Page 7 in the transient case the fourth order runge

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Page 7
In the transient case, the fourth order runge-kutta method was used to ensure error minimization. None of the equations contain a time variable, so the runge-kutta method uses the function vector from the steady-state solution to output the transient concentration profile. Results and Discussion Solutions to the Steady-State Case For the steady-state problems, 40 nodes were used to determine the solutions with dx = 1/(40-1) = 1/39 because this step size produces and error of = 6 x 10 4 which is less than 0.5% of the average value of y A and y B for each of the parts. A larger number of nodes will take more time for computation, and a smaller number of nodes will produce less accurate graphs. The tolerance for convergence of Newton’s method was set to 10 -5 because MATLAB displays values to 10 -4 , so that no additional error of notable size will incur from not allowing Newton’s method to converse fully to a solution. Page 8
Case A: Graph 1 below displays the solution for the steady-state case A obtained via Newtonian method iteration, as plot of concentration of A vs position. Graph 1: Concentrations at Steady-State (Case A)
Case B: Graph 2 below displays the solution for steady-state case B obtained via Newtonian method iteration, as a plot of concentration of B vs position. Page 9
Graph 2: Concentrations at Steady-State (Case B) Now, y A doesn’t decline as quickly as the previous case since gamma is smaller in this case, but y B declines quicker than in the previous case because it is being turned into species U, but there is no conversion of U to B since zeta is equal to zero. Case C: Graph 3 below displays the solution for steady-state case C obtained via Newtonian method iteration, as a plot of concentration of U vs position. Page 10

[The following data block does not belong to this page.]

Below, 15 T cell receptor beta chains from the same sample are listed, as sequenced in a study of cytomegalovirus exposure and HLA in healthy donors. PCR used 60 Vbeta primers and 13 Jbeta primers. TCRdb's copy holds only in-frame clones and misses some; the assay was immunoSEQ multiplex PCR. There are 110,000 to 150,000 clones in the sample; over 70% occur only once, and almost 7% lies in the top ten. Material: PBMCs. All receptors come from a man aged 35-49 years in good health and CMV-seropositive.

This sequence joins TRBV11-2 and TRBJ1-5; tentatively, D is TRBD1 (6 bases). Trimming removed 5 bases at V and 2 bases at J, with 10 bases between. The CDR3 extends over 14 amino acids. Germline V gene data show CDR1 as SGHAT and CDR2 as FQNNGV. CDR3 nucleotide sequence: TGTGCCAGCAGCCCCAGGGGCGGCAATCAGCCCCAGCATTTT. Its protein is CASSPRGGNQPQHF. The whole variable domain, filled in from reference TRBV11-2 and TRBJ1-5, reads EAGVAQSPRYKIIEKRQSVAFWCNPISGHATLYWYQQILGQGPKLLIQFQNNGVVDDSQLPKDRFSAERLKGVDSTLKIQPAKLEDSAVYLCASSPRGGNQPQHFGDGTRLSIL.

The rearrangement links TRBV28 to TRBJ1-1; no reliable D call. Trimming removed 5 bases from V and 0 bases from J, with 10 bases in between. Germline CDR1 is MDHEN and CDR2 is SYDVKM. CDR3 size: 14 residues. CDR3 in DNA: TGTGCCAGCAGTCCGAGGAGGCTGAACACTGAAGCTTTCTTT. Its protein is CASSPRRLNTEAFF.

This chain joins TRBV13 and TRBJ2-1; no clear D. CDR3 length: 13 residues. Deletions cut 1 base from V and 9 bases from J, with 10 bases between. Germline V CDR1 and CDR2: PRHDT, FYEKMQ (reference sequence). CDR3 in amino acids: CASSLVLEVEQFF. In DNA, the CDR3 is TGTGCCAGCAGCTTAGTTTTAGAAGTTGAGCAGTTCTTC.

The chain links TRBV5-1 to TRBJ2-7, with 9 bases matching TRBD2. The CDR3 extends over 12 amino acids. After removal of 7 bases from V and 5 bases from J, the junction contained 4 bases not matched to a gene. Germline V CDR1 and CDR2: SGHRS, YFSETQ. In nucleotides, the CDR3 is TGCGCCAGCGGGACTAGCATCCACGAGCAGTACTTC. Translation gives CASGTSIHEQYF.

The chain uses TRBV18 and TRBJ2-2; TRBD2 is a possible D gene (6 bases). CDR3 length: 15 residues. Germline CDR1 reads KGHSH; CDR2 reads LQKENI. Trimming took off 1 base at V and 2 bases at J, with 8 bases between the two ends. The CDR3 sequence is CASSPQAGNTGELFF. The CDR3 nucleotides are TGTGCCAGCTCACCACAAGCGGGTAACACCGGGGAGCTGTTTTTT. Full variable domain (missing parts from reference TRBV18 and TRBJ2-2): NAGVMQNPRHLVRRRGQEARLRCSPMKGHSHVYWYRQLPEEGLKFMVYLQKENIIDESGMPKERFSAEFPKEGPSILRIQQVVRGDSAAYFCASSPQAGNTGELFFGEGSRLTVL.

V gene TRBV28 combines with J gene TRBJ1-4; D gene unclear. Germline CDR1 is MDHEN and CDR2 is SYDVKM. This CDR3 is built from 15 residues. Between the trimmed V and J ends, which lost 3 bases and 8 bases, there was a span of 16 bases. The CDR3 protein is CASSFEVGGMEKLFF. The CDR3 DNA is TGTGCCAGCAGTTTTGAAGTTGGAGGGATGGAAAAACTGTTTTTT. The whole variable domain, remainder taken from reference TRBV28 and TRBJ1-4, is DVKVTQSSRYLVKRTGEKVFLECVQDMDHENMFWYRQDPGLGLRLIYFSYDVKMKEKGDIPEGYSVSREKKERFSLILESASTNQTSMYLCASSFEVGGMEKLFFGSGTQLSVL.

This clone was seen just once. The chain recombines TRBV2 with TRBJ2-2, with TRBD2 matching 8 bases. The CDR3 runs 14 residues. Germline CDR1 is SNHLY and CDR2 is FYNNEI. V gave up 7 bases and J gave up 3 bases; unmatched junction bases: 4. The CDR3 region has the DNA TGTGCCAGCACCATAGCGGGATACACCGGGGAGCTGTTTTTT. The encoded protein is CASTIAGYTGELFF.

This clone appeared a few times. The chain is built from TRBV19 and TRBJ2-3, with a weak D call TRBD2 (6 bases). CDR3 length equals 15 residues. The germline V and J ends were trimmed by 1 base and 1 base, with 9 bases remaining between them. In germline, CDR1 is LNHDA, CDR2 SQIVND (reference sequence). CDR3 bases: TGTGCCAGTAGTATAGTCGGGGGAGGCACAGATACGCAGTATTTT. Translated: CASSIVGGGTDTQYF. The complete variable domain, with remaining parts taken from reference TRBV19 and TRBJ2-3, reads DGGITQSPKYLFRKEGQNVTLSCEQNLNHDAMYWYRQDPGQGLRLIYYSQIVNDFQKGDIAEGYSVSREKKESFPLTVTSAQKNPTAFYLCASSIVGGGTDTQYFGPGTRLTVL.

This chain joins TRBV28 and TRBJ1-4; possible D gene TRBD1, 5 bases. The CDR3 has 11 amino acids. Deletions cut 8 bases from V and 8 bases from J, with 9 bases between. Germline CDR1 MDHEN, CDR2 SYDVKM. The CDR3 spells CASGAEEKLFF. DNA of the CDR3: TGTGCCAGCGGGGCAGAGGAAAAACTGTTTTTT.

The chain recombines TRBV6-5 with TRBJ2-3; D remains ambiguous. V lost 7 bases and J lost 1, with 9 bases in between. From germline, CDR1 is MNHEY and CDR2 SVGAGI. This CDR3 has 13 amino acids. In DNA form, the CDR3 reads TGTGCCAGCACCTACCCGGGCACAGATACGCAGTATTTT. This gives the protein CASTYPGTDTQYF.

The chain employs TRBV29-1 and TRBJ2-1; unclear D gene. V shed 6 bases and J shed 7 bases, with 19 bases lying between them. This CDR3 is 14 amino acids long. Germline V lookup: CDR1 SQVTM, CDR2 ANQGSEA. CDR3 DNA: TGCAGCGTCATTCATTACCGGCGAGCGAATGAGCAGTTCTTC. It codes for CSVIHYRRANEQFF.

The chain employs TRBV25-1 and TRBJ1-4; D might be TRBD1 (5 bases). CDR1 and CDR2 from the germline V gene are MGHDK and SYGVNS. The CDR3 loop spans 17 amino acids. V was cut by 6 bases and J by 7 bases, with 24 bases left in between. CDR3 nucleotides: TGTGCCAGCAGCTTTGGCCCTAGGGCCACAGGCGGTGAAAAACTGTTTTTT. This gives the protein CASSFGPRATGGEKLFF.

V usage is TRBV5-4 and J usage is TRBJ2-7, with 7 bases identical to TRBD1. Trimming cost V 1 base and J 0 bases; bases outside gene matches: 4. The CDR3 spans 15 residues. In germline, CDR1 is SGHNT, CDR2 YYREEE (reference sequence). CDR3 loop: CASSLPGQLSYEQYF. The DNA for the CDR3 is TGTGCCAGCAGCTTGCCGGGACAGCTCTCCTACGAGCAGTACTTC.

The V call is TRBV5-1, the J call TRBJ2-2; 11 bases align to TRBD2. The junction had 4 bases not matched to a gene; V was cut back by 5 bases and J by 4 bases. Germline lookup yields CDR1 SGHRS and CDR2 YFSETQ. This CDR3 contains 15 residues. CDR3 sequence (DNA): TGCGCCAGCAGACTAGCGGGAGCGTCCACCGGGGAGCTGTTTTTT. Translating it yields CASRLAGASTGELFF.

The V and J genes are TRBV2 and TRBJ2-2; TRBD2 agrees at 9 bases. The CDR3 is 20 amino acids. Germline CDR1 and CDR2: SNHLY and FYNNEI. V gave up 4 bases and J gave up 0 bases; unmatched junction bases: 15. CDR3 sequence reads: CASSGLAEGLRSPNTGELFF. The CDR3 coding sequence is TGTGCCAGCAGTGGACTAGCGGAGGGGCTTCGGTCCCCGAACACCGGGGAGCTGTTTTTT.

Graph 3: Concentrations at Steady-State (Case C) The difference between the solution in Graph 3 and that in Graph 2 is that species U can indeed react to form species B in Case C. This can be seen in the curve for y U that has a final vale at position=1, which is slightly smaller that its final value in case B, and y B ’s final value, which is slightly higher than in the graph of case C than it is in case B. Solutions to the Transient Case The runge-kutta method was used to integrate the system of ordinary differential equations in time, and the number of nodes used here was also 40. The smallest time step that is possible here is determined as: with and set to 2. So, the step size is 6.57 x 10 -4 and = 1.3 x 10 -3 ; a step size smaller than this would increase computational time without a substantial increase in accuracy. To show when the transient solution reached steady-state, one has to track when the transient solution was within 99% of the known steady-state solution. A while loop was used to Page 11

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